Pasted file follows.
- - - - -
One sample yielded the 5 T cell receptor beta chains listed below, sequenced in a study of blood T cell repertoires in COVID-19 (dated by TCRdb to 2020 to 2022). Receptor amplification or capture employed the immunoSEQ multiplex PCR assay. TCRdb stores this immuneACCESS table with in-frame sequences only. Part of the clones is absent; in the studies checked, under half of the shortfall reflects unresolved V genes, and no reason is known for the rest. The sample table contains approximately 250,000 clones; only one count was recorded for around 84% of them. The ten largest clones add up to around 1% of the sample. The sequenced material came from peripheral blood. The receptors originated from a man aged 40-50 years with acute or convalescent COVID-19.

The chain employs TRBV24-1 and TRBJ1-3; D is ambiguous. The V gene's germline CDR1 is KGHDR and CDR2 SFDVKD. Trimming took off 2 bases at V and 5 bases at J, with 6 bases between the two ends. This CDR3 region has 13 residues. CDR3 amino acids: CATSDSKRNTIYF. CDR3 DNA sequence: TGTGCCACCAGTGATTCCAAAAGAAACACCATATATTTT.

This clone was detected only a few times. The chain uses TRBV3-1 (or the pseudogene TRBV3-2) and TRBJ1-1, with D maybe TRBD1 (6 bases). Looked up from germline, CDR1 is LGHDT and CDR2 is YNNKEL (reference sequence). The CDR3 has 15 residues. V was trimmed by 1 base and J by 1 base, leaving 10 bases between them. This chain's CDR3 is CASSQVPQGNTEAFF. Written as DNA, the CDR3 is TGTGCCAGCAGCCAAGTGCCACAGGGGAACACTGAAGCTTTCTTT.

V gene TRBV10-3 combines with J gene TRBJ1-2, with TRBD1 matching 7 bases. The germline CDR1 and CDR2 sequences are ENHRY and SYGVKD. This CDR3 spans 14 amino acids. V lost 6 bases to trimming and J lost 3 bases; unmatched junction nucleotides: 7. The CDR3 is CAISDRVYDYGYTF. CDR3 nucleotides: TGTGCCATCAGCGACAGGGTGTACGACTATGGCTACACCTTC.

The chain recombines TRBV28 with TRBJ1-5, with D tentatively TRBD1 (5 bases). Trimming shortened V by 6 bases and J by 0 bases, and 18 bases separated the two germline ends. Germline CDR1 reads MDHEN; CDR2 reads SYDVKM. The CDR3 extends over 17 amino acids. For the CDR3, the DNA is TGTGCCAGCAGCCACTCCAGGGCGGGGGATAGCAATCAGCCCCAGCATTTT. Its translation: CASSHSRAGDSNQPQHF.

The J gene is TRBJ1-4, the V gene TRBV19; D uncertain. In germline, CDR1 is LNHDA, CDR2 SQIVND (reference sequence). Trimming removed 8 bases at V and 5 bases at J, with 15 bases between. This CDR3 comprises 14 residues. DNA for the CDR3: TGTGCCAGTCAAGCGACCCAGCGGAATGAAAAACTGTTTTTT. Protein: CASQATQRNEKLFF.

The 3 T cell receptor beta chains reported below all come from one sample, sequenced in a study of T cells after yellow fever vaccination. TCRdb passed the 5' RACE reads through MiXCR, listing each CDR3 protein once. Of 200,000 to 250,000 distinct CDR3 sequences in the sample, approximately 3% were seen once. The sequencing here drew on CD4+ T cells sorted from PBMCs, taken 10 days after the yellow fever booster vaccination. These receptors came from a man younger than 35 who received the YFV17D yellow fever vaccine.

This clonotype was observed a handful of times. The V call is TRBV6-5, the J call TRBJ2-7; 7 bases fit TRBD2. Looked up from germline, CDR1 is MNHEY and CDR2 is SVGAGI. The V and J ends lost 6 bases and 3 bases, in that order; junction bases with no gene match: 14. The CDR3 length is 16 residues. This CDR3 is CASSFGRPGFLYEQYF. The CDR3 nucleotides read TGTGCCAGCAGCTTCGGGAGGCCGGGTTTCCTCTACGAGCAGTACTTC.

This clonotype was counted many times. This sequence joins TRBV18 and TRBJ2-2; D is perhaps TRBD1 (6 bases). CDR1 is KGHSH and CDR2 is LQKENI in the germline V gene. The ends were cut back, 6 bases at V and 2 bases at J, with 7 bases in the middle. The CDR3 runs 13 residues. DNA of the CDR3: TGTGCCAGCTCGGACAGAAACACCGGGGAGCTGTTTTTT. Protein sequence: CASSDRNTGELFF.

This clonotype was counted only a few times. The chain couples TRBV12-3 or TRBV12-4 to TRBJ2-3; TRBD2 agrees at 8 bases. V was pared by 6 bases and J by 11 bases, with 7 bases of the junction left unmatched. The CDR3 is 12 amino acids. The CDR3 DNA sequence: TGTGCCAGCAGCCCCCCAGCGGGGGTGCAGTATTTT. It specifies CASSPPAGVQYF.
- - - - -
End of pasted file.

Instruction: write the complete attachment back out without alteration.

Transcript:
One sample yielded the 5 T cell receptor beta chains listed below, sequenced in a study of blood T cell repertoires in COVID-19 (dated by TCRdb to 2020 to 2022). Receptor amplification or capture employed the immunoSEQ multiplex PCR assay. TCRdb stores this immuneACCESS table with in-frame sequences only. Part of the clones is absent; in the studies checked, under half of the shortfall reflects unresolved V genes, and no reason is known for the rest. The sample table contains approximately 250,000 clones; only one count was recorded for around 84% of them. The ten largest clones add up to around 1% of the sample. The sequenced material came from peripheral blood. The receptors originated from a man aged 40-50 years with acute or convalescent COVID-19.

The chain employs TRBV24-1 and TRBJ1-3; D is ambiguous. The V gene's germline CDR1 is KGHDR and CDR2 SFDVKD. Trimming took off 2 bases at V and 5 bases at J, with 6 bases between the two ends. This CDR3 region has 13 residues. CDR3 amino acids: CATSDSKRNTIYF. CDR3 DNA sequence: TGTGCCACCAGTGATTCCAAAAGAAACACCATATATTTT.

This clone was detected only a few times. The chain uses TRBV3-1 (or the pseudogene TRBV3-2) and TRBJ1-1, with D maybe TRBD1 (6 bases). Looked up from germline, CDR1 is LGHDT and CDR2 is YNNKEL (reference sequence). The CDR3 has 15 residues. V was trimmed by 1 base and J by 1 base, leaving 10 bases between them. This chain's CDR3 is CASSQVPQGNTEAFF. Written as DNA, the CDR3 is TGTGCCAGCAGCCAAGTGCCACAGGGGAACACTGAAGCTTTCTTT.

V gene TRBV10-3 combines with J gene TRBJ1-2, with TRBD1 matching 7 bases. The germline CDR1 and CDR2 sequences are ENHRY and SYGVKD. This CDR3 spans 14 amino acids. V lost 6 bases to trimming and J lost 3 bases; unmatched junction nucleotides: 7. The CDR3 is CAISDRVYDYGYTF. CDR3 nucleotides: TGTGCCATCAGCGACAGGGTGTACGACTATGGCTACACCTTC.

The chain recombines TRBV28 with TRBJ1-5, with D tentatively TRBD1 (5 bases). Trimming shortened V by 6 bases and J by 0 bases, and 18 bases separated the two germline ends. Germline CDR1 reads MDHEN; CDR2 reads SYDVKM. The CDR3 extends over 17 amino acids. For the CDR3, the DNA is TGTGCCAGCAGCCACTCCAGGGCGGGGGATAGCAATCAGCCCCAGCATTTT. Its translation: CASSHSRAGDSNQPQHF.

The J gene is TRBJ1-4, the V gene TRBV19; D uncertain. In germline, CDR1 is LNHDA, CDR2 SQIVND (reference sequence). Trimming removed 8 bases at V and 5 bases at J, with 15 bases between. This CDR3 comprises 14 residues. DNA for the CDR3: TGTGCCAGTCAAGCGACCCAGCGGAATGAAAAACTGTTTTTT. Protein: CASQATQRNEKLFF.

The 3 T cell receptor beta chains reported below all come from one sample, sequenced in a study of T cells after yellow fever vaccination. TCRdb passed the 5' RACE reads through MiXCR, listing each CDR3 protein once. Of 200,000 to 250,000 distinct CDR3 sequences in the sample, approximately 3% were seen once. The sequencing here drew on CD4+ T cells sorted from PBMCs, taken 10 days after the yellow fever booster vaccination. These receptors came from a man younger than 35 who received the YFV17D yellow fever vaccine.

This clonotype was observed a handful of times. The V call is TRBV6-5, the J call TRBJ2-7; 7 bases fit TRBD2. Looked up from germline, CDR1 is MNHEY and CDR2 is SVGAGI. The V and J ends lost 6 bases and 3 bases, in that order; junction bases with no gene match: 14. The CDR3 length is 16 residues. This CDR3 is CASSFGRPGFLYEQYF. The CDR3 nucleotides read TGTGCCAGCAGCTTCGGGAGGCCGGGTTTCCTCTACGAGCAGTACTTC.

This clonotype was counted many times. This sequence joins TRBV18 and TRBJ2-2; D is perhaps TRBD1 (6 bases). CDR1 is KGHSH and CDR2 is LQKENI in the germline V gene. The ends were cut back, 6 bases at V and 2 bases at J, with 7 bases in the middle. The CDR3 runs 13 residues. DNA of the CDR3: TGTGCCAGCTCGGACAGAAACACCGGGGAGCTGTTTTTT. Protein sequence: CASSDRNTGELFF.

This clonotype was counted only a few times. The chain couples TRBV12-3 or TRBV12-4 to TRBJ2-3; TRBD2 agrees at 8 bases. V was pared by 6 bases and J by 11 bases, with 7 bases of the junction left unmatched. The CDR3 is 12 amino acids. The CDR3 DNA sequence: TGTGCCAGCAGCCCCCCAGCGGGGGTGCAGTATTTT. It specifies CASSPPAGVQYF.